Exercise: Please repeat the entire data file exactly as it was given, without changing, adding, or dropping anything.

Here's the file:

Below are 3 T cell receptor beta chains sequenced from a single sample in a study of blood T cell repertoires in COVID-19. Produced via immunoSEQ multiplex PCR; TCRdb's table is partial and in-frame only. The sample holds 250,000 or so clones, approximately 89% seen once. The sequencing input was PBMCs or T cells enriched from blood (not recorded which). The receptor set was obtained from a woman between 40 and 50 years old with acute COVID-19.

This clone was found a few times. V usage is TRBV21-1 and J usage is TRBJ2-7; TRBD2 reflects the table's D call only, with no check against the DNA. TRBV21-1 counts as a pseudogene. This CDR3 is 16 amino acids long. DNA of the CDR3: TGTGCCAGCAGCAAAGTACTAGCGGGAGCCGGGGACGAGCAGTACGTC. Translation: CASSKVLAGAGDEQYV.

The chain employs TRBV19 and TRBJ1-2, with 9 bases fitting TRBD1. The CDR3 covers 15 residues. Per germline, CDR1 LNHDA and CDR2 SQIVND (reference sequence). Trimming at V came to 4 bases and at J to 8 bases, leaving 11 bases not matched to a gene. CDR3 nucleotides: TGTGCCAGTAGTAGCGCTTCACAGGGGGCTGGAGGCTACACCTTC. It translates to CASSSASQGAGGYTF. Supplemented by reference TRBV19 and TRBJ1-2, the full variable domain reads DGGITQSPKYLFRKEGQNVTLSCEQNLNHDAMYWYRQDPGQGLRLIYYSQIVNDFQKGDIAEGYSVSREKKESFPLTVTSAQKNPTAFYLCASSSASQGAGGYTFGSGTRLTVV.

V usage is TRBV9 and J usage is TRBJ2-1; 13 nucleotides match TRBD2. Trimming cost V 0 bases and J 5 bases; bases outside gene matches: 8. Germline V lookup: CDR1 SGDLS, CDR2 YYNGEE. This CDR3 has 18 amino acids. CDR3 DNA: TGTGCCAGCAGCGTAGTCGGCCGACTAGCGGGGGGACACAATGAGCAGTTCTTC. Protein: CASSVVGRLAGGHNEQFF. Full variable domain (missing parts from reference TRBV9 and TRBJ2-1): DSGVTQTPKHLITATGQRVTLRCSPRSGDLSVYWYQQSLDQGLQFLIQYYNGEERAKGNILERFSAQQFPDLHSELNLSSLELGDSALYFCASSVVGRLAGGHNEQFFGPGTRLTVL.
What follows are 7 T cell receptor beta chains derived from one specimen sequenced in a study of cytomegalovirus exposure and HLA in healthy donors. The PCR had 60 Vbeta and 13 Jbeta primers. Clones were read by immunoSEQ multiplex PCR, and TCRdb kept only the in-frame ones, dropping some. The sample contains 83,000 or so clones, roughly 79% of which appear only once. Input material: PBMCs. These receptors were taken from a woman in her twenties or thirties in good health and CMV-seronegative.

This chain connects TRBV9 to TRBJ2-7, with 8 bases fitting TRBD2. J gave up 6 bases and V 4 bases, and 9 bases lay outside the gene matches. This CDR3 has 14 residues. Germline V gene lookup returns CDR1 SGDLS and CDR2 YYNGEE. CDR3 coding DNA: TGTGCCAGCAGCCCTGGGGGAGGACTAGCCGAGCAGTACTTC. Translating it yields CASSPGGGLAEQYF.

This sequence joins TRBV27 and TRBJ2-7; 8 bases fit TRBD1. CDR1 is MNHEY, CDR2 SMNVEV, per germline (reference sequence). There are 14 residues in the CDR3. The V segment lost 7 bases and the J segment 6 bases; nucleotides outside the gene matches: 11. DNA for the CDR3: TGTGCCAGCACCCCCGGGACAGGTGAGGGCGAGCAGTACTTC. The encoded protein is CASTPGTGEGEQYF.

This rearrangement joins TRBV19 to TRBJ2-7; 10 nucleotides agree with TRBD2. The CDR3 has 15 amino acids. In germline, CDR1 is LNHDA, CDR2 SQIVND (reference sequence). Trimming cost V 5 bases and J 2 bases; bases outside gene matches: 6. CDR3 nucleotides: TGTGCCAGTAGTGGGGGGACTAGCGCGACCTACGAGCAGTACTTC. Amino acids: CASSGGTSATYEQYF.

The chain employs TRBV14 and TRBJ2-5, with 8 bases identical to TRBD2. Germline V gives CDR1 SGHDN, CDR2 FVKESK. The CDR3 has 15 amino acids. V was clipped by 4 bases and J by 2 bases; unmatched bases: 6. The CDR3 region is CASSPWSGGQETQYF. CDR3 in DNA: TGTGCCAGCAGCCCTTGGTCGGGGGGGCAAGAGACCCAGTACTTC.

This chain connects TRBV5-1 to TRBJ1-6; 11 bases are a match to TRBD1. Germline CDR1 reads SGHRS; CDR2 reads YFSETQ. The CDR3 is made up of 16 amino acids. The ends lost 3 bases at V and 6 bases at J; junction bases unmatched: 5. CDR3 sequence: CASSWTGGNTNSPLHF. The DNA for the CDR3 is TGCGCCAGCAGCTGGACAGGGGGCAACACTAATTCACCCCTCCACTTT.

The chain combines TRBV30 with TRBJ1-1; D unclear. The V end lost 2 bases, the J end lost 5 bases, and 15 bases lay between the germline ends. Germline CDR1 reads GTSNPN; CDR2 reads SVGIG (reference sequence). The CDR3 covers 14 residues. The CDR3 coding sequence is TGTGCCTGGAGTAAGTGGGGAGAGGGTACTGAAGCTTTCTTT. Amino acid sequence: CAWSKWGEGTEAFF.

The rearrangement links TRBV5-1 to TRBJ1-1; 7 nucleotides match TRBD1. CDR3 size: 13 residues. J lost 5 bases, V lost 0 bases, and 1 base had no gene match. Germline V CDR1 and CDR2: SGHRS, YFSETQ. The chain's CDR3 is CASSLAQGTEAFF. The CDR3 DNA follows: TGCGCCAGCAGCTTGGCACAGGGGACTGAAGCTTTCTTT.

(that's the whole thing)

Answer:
Below are 3 T cell receptor beta chains sequenced from a single sample in a study of blood T cell repertoires in COVID-19. Produced via immunoSEQ multiplex PCR; TCRdb's table is partial and in-frame only. The sample holds 250,000 or so clones, approximately 89% seen once. The sequencing input was PBMCs or T cells enriched from blood (not recorded which). The receptor set was obtained from a woman between 40 and 50 years old with acute COVID-19.

This clone was found a few times. V usage is TRBV21-1 and J usage is TRBJ2-7; TRBD2 reflects the table's D call only, with no check against the DNA. TRBV21-1 counts as a pseudogene. This CDR3 is 16 amino acids long. DNA of the CDR3: TGTGCCAGCAGCAAAGTACTAGCGGGAGCCGGGGACGAGCAGTACGTC. Translation: CASSKVLAGAGDEQYV.

The chain employs TRBV19 and TRBJ1-2, with 9 bases fitting TRBD1. The CDR3 covers 15 residues. Per germline, CDR1 LNHDA and CDR2 SQIVND (reference sequence). Trimming at V came to 4 bases and at J to 8 bases, leaving 11 bases not matched to a gene. CDR3 nucleotides: TGTGCCAGTAGTAGCGCTTCACAGGGGGCTGGAGGCTACACCTTC. It translates to CASSSASQGAGGYTF. Supplemented by reference TRBV19 and TRBJ1-2, the full variable domain reads DGGITQSPKYLFRKEGQNVTLSCEQNLNHDAMYWYRQDPGQGLRLIYYSQIVNDFQKGDIAEGYSVSREKKESFPLTVTSAQKNPTAFYLCASSSASQGAGGYTFGSGTRLTVV.

V usage is TRBV9 and J usage is TRBJ2-1; 13 nucleotides match TRBD2. Trimming cost V 0 bases and J 5 bases; bases outside gene matches: 8. Germline V lookup: CDR1 SGDLS, CDR2 YYNGEE. This CDR3 has 18 amino acids. CDR3 DNA: TGTGCCAGCAGCGTAGTCGGCCGACTAGCGGGGGGACACAATGAGCAGTTCTTC. Protein: CASSVVGRLAGGHNEQFF. Full variable domain (missing parts from reference TRBV9 and TRBJ2-1): DSGVTQTPKHLITATGQRVTLRCSPRSGDLSVYWYQQSLDQGLQFLIQYYNGEERAKGNILERFSAQQFPDLHSELNLSSLELGDSALYFCASSVVGRLAGGHNEQFFGPGTRLTVL.
What follows are 7 T cell receptor beta chains derived from one specimen sequenced in a study of cytomegalovirus exposure and HLA in healthy donors. The PCR had 60 Vbeta and 13 Jbeta primers. Clones were read by immunoSEQ multiplex PCR, and TCRdb kept only the in-frame ones, dropping some. The sample contains 83,000 or so clones, roughly 79% of which appear only once. Input material: PBMCs. These receptors were taken from a woman in her twenties or thirties in good health and CMV-seronegative.

This chain connects TRBV9 to TRBJ2-7, with 8 bases fitting TRBD2. J gave up 6 bases and V 4 bases, and 9 bases lay outside the gene matches. This CDR3 has 14 residues. Germline V gene lookup returns CDR1 SGDLS and CDR2 YYNGEE. CDR3 coding DNA: TGTGCCAGCAGCCCTGGGGGAGGACTAGCCGAGCAGTACTTC. Translating it yields CASSPGGGLAEQYF.

This sequence joins TRBV27 and TRBJ2-7; 8 bases fit TRBD1. CDR1 is MNHEY, CDR2 SMNVEV, per germline (reference sequence). There are 14 residues in the CDR3. The V segment lost 7 bases and the J segment 6 bases; nucleotides outside the gene matches: 11. DNA for the CDR3: TGTGCCAGCACCCCCGGGACAGGTGAGGGCGAGCAGTACTTC. The encoded protein is CASTPGTGEGEQYF.

This rearrangement joins TRBV19 to TRBJ2-7; 10 nucleotides agree with TRBD2. The CDR3 has 15 amino acids. In germline, CDR1 is LNHDA, CDR2 SQIVND (reference sequence). Trimming cost V 5 bases and J 2 bases; bases outside gene matches: 6. CDR3 nucleotides: TGTGCCAGTAGTGGGGGGACTAGCGCGACCTACGAGCAGTACTTC. Amino acids: CASSGGTSATYEQYF.

The chain employs TRBV14 and TRBJ2-5, with 8 bases identical to TRBD2. Germline V gives CDR1 SGHDN, CDR2 FVKESK. The CDR3 has 15 amino acids. V was clipped by 4 bases and J by 2 bases; unmatched bases: 6. The CDR3 region is CASSPWSGGQETQYF. CDR3 in DNA: TGTGCCAGCAGCCCTTGGTCGGGGGGGCAAGAGACCCAGTACTTC.

This chain connects TRBV5-1 to TRBJ1-6; 11 bases are a match to TRBD1. Germline CDR1 reads SGHRS; CDR2 reads YFSETQ. The CDR3 is made up of 16 amino acids. The ends lost 3 bases at V and 6 bases at J; junction bases unmatched: 5. CDR3 sequence: CASSWTGGNTNSPLHF. The DNA for the CDR3 is TGCGCCAGCAGCTGGACAGGGGGCAACACTAATTCACCCCTCCACTTT.

The chain combines TRBV30 with TRBJ1-1; D unclear. The V end lost 2 bases, the J end lost 5 bases, and 15 bases lay between the germline ends. Germline CDR1 reads GTSNPN; CDR2 reads SVGIG (reference sequence). The CDR3 covers 14 residues. The CDR3 coding sequence is TGTGCCTGGAGTAAGTGGGGAGAGGGTACTGAAGCTTTCTTT. Amino acid sequence: CAWSKWGEGTEAFF.

The rearrangement links TRBV5-1 to TRBJ1-1; 7 nucleotides match TRBD1. CDR3 size: 13 residues. J lost 5 bases, V lost 0 bases, and 1 base had no gene match. Germline V CDR1 and CDR2: SGHRS, YFSETQ. The chain's CDR3 is CASSLAQGTEAFF. The CDR3 DNA follows: TGCGCCAGCAGCTTGGCACAGGGGACTGAAGCTTTCTTT.